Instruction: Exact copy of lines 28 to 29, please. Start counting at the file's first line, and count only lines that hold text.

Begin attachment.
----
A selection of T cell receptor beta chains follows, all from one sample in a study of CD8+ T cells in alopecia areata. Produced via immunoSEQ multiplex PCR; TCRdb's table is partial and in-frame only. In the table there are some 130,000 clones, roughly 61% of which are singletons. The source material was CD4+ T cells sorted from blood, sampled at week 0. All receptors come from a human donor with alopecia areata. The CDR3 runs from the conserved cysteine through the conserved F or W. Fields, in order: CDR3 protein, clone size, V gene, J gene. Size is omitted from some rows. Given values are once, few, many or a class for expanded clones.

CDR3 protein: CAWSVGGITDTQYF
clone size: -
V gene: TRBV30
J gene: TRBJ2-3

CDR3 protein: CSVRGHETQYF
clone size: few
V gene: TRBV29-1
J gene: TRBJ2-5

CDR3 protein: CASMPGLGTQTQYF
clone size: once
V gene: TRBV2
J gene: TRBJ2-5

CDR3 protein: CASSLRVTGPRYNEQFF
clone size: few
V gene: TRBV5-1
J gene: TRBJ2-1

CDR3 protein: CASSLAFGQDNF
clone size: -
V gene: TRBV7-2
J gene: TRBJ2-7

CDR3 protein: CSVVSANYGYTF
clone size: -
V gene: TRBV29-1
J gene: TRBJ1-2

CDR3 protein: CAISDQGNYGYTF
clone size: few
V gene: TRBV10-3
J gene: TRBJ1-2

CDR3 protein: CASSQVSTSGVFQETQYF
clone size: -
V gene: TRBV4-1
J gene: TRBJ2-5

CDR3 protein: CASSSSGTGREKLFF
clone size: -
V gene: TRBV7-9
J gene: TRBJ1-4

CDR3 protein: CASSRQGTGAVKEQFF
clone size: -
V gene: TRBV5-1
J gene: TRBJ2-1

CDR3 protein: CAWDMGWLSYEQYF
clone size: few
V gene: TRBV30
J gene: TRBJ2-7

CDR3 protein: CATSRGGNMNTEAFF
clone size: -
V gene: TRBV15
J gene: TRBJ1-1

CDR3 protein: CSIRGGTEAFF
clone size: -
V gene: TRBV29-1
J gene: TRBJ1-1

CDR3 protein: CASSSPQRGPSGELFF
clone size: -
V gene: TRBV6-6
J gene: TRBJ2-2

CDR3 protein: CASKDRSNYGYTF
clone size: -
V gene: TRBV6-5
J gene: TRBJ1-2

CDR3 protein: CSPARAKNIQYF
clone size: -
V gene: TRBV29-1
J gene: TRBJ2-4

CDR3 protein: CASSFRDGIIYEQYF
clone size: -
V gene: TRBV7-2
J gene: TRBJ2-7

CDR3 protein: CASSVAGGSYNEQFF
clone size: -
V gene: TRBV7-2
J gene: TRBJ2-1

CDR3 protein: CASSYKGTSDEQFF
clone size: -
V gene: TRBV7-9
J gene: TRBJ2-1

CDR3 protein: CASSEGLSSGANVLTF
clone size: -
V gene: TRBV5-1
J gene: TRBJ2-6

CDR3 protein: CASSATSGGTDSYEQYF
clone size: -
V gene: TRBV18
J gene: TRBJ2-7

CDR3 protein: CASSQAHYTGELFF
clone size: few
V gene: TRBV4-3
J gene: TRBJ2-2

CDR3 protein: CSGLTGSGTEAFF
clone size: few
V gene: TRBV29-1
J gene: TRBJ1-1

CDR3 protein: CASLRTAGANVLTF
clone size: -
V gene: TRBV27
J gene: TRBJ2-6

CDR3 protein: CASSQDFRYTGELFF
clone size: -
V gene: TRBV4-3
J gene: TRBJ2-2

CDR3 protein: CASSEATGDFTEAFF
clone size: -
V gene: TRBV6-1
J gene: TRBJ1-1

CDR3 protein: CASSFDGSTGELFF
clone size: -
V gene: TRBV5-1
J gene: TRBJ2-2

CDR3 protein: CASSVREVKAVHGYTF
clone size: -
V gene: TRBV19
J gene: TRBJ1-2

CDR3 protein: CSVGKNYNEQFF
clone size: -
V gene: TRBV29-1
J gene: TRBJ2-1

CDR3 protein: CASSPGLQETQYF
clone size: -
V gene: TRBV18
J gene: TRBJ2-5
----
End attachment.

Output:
V gene: TRBV10-3
J gene: TRBJ1-2